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U.S. Panel on Cuba Outlined Change


In 2003, President Bush formed the Commission for Assistance to a Free Cuba. Its goal, in the administration's words, “to plan for the happy day when Castro's regime is no more and democracy comes to the island.” Three weeks ago, that commission released a 40-page plan on hastening the transition to a democratic society. It will have $80 million over two years to do so.

U.S. Secretary of Commerce Carlos Gutierrez is co-chair of the commission. He was born in Cuba and he sees the current situation as an opportunity.

Mr. CARLOS GUTIERREZ (U.S. Department of Commerce): We have known, I think it's pretty much common public opinion that anyone other than Castro would have a hard time controlling the island the way he has controlled it. And we hope that the Cuban people will see this as change for the better, that this will be a transition and not a succession.

BLOCK: You know that after your commission's report came out there were voices within the opposition in Cuba, dissidents, among them Oscar Espinosa Chepe, who said we request that they, meaning the United States, do not meddle in our country. Is there an arrogance, do you think, in what you're proposing here? If you have Cubans on their own saying we can handle this ourselves. Don't try to impose yourselves on what could be a peaceful democratic transition.

Mr. GUTIERREZ: Well, it's hard to know what dissidents on the island are saying because there isn't freedom of the press. And it's not as though they're being interviewed and we can hear clearly.

NORRIS: Well in fact, we interviewed Mr. Espinosa yesterday on the program, so he is being interviewed.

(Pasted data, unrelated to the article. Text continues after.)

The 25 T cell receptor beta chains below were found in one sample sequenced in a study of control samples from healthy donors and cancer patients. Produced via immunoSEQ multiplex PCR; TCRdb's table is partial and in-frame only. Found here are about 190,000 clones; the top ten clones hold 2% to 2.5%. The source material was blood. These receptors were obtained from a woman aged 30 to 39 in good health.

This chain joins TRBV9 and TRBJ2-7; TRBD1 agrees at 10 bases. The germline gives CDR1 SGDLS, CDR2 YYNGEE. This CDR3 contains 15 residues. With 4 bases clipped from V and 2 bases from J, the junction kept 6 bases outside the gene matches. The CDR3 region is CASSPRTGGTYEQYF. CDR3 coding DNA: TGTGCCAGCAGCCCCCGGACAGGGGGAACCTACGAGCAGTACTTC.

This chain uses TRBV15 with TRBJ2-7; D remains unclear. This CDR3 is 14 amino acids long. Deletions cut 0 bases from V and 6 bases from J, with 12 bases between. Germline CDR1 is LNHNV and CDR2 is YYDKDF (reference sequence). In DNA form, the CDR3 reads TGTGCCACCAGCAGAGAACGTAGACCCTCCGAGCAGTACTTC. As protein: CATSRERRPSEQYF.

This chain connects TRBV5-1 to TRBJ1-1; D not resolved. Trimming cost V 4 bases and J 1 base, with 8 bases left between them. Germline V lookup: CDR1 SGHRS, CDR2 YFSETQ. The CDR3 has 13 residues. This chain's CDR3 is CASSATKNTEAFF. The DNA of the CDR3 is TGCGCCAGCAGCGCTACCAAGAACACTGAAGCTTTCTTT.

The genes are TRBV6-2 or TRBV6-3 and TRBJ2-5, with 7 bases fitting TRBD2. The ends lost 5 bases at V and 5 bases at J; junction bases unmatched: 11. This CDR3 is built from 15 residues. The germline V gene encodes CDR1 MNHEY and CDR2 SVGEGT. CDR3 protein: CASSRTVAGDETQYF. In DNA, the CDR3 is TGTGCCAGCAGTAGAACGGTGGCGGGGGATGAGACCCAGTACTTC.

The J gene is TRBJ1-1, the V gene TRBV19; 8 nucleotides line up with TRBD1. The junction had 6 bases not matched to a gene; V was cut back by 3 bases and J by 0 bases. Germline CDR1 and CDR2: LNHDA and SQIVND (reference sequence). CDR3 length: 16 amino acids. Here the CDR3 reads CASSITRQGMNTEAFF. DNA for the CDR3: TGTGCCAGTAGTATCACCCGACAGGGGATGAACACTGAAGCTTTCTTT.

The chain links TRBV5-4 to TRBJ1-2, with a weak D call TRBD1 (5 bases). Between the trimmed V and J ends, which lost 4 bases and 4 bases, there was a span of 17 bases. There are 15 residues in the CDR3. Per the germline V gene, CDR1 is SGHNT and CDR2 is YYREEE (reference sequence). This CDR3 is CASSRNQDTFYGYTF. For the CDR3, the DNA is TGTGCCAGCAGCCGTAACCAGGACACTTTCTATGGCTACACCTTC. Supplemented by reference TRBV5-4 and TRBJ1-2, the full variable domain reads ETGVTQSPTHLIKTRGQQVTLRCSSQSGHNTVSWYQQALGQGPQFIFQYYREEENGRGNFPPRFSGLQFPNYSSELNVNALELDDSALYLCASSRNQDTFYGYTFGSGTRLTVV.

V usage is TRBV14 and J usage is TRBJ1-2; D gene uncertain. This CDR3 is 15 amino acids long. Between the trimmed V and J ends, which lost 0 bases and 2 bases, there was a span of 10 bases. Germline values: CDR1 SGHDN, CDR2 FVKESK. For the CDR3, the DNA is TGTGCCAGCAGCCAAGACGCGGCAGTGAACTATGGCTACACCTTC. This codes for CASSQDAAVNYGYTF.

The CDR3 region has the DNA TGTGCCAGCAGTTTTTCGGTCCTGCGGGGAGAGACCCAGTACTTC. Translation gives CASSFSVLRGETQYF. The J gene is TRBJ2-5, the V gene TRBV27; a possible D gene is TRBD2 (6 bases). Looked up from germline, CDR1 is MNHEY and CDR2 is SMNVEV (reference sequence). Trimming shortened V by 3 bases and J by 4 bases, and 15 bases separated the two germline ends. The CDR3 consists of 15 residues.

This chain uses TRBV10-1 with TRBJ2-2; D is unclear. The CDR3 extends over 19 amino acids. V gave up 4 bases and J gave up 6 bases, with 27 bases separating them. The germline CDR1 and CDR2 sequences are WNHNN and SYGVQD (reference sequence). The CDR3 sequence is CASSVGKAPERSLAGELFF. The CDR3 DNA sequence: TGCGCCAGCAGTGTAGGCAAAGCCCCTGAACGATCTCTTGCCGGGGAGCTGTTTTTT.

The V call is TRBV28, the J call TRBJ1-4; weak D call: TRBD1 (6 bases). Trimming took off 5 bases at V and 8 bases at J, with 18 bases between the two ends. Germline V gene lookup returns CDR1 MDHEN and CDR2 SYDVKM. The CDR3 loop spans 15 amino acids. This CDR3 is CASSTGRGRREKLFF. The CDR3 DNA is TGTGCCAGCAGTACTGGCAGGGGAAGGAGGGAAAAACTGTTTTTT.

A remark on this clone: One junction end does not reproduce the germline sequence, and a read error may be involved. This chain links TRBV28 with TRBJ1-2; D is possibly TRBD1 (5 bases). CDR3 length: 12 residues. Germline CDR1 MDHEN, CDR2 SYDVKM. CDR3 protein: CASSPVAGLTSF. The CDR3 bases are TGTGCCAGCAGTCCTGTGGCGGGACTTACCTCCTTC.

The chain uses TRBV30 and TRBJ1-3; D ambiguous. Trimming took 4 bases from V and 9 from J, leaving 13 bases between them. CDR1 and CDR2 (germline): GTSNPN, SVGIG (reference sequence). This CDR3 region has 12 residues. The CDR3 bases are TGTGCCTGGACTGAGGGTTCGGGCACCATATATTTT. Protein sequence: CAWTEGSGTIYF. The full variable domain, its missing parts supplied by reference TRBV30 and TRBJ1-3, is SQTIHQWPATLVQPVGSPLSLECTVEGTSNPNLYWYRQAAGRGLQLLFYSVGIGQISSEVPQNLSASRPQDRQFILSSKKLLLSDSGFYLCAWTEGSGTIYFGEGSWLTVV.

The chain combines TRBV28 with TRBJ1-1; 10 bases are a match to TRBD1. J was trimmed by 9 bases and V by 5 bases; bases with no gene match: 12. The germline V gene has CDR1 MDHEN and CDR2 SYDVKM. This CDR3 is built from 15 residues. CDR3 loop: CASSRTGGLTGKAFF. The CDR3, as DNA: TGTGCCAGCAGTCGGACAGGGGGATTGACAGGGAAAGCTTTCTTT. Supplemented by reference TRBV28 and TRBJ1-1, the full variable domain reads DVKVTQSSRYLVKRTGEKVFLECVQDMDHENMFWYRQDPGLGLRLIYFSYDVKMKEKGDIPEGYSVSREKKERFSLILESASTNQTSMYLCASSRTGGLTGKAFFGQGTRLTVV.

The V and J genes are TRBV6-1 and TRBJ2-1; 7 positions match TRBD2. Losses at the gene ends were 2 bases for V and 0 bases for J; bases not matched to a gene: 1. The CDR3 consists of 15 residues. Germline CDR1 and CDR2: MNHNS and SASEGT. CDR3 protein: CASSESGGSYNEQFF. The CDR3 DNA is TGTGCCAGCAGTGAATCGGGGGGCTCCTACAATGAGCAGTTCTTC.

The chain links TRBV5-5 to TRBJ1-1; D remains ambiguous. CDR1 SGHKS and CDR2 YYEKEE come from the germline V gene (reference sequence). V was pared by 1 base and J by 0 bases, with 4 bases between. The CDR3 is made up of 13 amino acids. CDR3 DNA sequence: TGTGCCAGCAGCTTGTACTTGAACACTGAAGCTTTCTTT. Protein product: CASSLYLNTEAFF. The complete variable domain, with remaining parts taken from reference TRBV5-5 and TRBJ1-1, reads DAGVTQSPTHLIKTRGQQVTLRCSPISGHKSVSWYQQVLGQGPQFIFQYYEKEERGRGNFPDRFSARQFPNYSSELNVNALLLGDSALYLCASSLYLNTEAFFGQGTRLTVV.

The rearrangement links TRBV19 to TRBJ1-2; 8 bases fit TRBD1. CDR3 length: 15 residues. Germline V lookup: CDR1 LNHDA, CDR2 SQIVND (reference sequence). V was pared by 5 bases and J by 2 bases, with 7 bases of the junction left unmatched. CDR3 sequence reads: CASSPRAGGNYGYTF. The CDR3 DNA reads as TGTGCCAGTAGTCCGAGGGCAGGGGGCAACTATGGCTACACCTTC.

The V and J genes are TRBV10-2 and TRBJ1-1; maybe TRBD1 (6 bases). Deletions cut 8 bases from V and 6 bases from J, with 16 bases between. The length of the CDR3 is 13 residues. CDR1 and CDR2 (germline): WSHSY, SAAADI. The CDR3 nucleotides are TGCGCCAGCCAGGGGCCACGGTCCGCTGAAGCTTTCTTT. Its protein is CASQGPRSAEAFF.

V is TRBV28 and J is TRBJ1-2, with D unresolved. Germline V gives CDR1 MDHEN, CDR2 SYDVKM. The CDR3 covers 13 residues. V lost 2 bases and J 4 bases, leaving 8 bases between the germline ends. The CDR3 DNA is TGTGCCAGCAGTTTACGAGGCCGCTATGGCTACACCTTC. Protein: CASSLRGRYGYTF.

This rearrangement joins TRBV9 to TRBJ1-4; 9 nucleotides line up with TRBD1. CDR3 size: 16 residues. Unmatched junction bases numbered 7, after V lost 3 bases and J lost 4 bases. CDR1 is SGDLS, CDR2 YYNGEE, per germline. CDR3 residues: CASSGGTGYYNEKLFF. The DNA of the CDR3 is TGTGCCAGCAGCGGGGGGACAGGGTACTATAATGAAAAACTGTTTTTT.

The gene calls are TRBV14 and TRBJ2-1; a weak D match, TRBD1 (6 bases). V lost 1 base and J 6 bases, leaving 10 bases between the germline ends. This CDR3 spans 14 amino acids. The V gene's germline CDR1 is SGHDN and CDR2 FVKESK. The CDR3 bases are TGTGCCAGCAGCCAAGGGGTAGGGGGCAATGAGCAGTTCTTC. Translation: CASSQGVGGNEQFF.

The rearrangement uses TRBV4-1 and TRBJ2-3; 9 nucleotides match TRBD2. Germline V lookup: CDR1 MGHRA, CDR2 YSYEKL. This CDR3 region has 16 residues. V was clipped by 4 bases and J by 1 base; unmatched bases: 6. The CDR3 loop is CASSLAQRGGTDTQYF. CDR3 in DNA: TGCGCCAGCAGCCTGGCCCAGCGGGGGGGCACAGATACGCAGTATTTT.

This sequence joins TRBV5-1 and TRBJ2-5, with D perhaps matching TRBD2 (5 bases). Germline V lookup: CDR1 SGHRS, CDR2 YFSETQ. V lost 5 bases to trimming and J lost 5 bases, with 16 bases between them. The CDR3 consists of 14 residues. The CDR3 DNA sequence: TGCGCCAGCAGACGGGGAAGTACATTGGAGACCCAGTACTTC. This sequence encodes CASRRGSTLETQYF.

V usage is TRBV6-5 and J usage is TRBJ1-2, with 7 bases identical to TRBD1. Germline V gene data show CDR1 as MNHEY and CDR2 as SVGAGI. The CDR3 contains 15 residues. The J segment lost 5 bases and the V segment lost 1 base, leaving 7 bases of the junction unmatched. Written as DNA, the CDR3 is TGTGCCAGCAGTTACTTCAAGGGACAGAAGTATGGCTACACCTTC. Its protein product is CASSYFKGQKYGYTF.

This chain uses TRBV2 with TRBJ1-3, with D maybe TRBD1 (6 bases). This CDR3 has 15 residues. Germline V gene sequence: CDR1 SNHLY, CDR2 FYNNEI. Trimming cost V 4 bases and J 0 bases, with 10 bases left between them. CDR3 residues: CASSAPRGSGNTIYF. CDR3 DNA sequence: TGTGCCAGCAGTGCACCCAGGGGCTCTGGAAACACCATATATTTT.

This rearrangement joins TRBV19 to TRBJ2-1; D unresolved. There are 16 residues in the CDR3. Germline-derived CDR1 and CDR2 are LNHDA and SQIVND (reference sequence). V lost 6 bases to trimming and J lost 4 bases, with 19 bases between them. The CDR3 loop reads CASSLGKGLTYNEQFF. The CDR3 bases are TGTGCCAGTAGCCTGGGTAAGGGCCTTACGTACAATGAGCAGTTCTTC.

Mr. GUTIERREZ: Well that, you know, and we respect his point of view and that is one point of view, but there's so many other Cubans that feel differently. And my point is that without freedom of the press, you really don't know what people are thinking. Now, what we are trying to do, and this is important to explain, is that we simply want to first of all, help the Cuban people from a humanitarian standpoint.

We're also talking about helping them if they so request in setting up a process to allow for elections. And we also believe that they should have the freedom to design their future, which means that we will do what we can to prevent a third party from meddling in Cuba.

So, we're not the ones planning to meddle. We'd like to prevent others from meddling so that the Cubans can take charge of their country.

BLOCK: When you think about the U.S. role in an eventual post-Castro Cuba, how carefully do you think, especially as a Cuban-born American, that the U.S. needs to tread, given how fraught, shall we say, relations have been between these two countries?

Mr. GUTIERREZ: Yeah, that's a good point. And we have to keep in mind that for 47 years, the Cuban people have been hearing, over and over again, that we are the enemy, and we do have to recognize that we are up against those perceptions. And we're going to have to work hard to show the Cuban people that we can be great friends and neighbors and we can help them achieve the kind of prosperity and the quality of life that we believe they deserve.

BLOCK: Secretary Gutierrez, thanks very much.

Mr. GUTIERREZ: Thank you for your interest.

BLOCK: Carlos Gutierrez is secretary of commerce and co-chair of the Commission for Assistance to a Free Cuba. Transcript provided by NPR, Copyright NPR.

United States & World Morning EditionAll Things Considered
As special correspondent and guest host of NPR's news programs, Melissa Block brings her signature combination of warmth and incisive reporting. Her work over the decades has earned her journalism's highest honors, and has made her one of NPR's most familiar and beloved voices.